This sheriff said he wouldn't respond to calls at the county's library, after it expressed support for BLM

Douglas County Sheriff Dan Coverley issued his message to the library system this week. He and the library system director later had a "candid conversation" about the issue, they said in a statement.

(CNN)A Nevada sheriff told a local library system not to bother calling 911 after it expressed support for the Black Lives Matter movement.

That message came from Douglas County Sheriff Dan Coverley this week, a day before the county's public library system was set to discuss a proposed diversity statement that mentions they "support #BlackLivesMatter."
"Due to your support of Black Lives Matter and the obvious lack of support or trust with the Douglas County Sheriff's Office, please do not feel the need to call 911 for help," the sheriff wrote in a public letter to the library system Monday. "I wish you good luck with disturbances and lewd behavior, since those are just some of the recent calls my office has assisted you with in the past."
      The sheriff and library system director said they discussed the issue the next day and agreed it had been an "unfortunate circumstance of misunderstanding."
        The meeting discussing the statement was meant to happen Tuesday but has now been rescheduled for an unspecified date.
          The library's proposed diversity statement said in part that it "denounces all acts of violence, racism, and disregard for human rights. We support "BlackLivesMatter. We resolutely assert and believe that all forms of racism, hatred, inequality, and injustice don't belong in our society."
          It added that the system had signed the Urban Libraries Council's Statement on Race and Social Equity -- signed by 180 public libraries across the United States and Canada, committing to making their communities "more inclusive and just."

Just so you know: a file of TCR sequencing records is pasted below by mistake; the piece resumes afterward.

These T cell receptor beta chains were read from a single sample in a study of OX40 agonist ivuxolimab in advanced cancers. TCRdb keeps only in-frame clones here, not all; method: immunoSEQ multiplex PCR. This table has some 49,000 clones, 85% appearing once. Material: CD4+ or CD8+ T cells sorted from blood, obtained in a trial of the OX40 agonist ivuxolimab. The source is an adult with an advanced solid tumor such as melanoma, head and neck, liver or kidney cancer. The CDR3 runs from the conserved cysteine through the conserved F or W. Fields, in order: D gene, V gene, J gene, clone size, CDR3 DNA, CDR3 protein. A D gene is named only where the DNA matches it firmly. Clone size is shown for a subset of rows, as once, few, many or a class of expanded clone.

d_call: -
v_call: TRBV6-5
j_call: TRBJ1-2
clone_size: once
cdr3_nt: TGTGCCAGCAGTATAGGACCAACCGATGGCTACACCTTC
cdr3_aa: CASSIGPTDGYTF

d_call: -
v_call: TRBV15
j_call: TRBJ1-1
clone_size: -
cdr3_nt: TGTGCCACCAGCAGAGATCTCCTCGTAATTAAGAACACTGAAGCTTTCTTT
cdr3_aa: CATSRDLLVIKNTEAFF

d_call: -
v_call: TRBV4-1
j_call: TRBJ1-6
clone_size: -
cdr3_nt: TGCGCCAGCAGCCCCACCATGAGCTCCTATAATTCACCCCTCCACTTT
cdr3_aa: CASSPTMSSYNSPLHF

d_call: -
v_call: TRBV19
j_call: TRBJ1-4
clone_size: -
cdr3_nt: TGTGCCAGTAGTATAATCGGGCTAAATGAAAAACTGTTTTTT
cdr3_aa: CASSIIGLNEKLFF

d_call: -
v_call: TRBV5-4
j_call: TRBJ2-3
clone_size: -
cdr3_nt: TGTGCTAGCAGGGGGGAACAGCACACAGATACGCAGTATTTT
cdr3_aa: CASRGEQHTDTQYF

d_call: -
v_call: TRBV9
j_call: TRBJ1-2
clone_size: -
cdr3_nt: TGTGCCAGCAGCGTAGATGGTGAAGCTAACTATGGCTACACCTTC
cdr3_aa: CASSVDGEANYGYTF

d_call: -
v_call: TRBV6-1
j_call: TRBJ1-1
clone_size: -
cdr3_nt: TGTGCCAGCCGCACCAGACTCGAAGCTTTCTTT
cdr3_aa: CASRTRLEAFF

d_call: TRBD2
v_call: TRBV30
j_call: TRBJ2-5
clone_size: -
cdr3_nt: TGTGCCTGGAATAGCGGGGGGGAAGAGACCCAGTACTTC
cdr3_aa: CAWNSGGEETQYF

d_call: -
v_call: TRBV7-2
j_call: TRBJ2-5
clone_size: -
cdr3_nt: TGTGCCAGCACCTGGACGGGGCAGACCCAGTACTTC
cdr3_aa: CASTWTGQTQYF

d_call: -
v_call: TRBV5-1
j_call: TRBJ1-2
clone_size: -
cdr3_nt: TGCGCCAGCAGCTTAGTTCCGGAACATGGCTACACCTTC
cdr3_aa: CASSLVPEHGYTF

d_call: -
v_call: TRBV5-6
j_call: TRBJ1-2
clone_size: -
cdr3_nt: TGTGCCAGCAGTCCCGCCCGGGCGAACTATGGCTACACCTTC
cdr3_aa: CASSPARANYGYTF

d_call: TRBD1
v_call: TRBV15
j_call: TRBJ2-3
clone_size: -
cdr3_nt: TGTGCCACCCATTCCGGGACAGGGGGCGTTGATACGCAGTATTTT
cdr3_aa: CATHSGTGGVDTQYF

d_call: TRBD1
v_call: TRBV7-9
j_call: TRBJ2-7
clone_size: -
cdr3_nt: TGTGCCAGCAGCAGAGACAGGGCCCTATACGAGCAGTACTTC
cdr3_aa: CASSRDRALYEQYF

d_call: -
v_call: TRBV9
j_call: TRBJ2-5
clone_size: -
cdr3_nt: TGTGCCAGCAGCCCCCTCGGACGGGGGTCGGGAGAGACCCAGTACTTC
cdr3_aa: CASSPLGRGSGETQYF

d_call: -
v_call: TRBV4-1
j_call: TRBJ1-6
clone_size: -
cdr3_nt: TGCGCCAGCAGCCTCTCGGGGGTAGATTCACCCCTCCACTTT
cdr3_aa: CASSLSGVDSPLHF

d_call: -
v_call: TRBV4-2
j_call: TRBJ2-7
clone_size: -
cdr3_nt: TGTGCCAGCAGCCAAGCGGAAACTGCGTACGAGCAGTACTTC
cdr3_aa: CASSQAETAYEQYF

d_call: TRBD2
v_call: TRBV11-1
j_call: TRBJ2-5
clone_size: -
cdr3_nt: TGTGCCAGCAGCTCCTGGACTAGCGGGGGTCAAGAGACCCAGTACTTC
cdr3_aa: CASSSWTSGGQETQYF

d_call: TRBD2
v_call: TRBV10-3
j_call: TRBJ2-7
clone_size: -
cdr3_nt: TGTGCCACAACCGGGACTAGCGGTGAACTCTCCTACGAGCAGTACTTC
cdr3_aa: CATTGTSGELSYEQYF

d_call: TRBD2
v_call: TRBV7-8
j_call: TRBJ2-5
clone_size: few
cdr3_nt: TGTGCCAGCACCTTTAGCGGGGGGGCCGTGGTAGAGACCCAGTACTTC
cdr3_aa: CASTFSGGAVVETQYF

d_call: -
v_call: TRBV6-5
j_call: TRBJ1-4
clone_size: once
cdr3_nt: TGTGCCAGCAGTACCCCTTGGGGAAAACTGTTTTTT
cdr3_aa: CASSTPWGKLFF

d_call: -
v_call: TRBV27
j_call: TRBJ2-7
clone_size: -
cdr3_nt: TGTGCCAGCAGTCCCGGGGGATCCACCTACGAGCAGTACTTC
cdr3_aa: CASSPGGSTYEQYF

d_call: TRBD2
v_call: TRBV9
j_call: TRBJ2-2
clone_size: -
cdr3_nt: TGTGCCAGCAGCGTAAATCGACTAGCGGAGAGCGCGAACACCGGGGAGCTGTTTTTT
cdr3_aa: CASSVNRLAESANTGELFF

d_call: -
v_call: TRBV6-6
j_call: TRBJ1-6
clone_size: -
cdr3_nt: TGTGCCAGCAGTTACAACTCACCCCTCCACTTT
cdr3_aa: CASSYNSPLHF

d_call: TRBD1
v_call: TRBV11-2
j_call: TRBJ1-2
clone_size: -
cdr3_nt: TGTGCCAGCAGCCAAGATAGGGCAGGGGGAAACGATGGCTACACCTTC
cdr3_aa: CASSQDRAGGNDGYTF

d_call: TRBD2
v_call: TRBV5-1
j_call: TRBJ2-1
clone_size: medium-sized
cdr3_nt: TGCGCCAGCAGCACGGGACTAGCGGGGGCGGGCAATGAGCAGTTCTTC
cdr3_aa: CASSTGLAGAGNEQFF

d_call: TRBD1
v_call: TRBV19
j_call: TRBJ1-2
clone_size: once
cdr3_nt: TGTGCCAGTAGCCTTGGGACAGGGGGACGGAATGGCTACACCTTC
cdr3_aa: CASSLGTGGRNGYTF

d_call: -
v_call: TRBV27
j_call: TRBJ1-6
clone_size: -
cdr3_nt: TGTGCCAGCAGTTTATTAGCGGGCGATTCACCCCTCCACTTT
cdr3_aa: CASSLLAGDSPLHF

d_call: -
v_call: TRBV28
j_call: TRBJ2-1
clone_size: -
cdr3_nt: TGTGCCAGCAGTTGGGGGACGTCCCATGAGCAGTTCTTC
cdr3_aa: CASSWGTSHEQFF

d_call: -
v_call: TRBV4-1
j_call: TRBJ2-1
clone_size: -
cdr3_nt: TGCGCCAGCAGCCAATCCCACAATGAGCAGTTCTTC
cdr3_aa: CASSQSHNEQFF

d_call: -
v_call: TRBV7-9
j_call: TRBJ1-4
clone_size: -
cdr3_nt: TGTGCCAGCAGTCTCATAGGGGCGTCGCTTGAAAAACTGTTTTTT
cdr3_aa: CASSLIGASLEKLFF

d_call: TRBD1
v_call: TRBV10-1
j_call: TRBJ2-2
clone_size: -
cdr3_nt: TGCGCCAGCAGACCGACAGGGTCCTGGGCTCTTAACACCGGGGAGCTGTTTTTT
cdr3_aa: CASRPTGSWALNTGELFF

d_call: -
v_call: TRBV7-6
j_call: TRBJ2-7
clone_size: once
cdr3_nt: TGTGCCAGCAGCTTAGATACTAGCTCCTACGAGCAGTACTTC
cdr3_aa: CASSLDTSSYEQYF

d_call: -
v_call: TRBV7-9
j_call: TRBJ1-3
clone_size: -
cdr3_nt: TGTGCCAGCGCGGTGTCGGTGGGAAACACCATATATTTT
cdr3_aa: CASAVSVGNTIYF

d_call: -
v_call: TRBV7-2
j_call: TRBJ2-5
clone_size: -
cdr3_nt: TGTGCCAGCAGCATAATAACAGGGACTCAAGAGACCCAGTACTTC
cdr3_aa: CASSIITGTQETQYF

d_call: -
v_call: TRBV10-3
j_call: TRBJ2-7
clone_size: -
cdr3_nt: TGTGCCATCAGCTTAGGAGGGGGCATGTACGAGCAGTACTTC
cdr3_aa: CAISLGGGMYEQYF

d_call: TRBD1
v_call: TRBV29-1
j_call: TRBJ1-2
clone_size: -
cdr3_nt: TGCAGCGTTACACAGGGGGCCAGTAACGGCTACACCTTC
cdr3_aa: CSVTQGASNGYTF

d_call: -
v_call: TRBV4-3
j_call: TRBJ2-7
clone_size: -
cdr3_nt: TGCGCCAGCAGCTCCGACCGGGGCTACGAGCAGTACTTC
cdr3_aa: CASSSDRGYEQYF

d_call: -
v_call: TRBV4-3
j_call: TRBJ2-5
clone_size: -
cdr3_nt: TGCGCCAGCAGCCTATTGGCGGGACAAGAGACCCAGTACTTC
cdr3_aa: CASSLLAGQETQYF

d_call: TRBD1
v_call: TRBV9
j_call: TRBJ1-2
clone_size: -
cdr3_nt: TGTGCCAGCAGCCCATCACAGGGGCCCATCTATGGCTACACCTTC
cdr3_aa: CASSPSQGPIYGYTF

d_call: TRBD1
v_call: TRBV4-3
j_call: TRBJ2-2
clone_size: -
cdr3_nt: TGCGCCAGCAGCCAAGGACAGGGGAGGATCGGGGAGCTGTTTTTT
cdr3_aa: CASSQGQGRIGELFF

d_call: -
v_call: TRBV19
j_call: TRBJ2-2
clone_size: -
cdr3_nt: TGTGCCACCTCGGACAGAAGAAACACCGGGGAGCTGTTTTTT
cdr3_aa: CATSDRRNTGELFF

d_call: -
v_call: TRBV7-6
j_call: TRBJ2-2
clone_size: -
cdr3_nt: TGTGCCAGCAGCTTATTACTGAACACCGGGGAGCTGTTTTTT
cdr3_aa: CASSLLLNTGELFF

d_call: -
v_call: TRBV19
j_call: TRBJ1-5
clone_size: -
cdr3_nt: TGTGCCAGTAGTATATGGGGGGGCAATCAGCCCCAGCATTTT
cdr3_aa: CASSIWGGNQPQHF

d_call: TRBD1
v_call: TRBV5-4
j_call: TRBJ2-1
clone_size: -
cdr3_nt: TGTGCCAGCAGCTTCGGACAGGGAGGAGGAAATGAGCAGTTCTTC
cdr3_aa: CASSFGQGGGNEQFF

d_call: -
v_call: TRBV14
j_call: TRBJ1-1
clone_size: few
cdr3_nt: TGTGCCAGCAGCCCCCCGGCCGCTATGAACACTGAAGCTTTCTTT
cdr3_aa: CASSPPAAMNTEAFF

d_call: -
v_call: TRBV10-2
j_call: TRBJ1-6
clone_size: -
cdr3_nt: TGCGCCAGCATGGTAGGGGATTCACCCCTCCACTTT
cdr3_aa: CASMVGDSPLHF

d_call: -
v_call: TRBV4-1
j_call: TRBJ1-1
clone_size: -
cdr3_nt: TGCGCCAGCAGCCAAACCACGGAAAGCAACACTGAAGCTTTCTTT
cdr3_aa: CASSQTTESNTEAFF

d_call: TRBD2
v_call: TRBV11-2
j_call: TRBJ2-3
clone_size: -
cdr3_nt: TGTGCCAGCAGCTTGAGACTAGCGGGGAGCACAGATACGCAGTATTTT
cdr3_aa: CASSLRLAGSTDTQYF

Coverley's letter called the death of George Floyd, who died in Minneapolis police custody in May, "tragic and preventable," but then said "data simply does not support claims that law enforcement is systemically racist or structurally biased." That language, as well as the letter's first four paragraphs, is taken word for word from a letter sent to leaders in Congress from multiple state attorney generals and sheriffs associations in June, asking for assistance in combating "anti-police rhetoric."
          But data has shown that Black Americans are at a greater risk of being killed by police, despite being less likely to pose an objective threat to law enforcement, according to research by Northeastern University Professor Matt Miller.
          Other research, from George Mason University and the University of Georgia, found in 2018 that when it comes to misdemeanors, "there is profound racial disparity in the misdemeanor arrest rate for most -- but not all -- offense types."
          Tuesday, the day after Coverley's public letter, he and Douglas County Library Director Amy Dodson released a joint statement addressing the issue.
          The two had a "very candid conversation," Dodson said in the statement.
            "We agreed that we both support the people of Douglas County and this may have been an unfortunate circumstance of misunderstanding," Dodson said. "The library respects and supports the work of the Douglas County Sheriff's Office and appreciates everything they do to keep our community safe."
            "This has been a difficult time to be a law enforcement professional and can be disheartening when we perceive that our office may be under attack," Coverley said in the statement. "My response was rooted in my belief that these issues need to be openly discussed in a way that values diversity and law enforcement."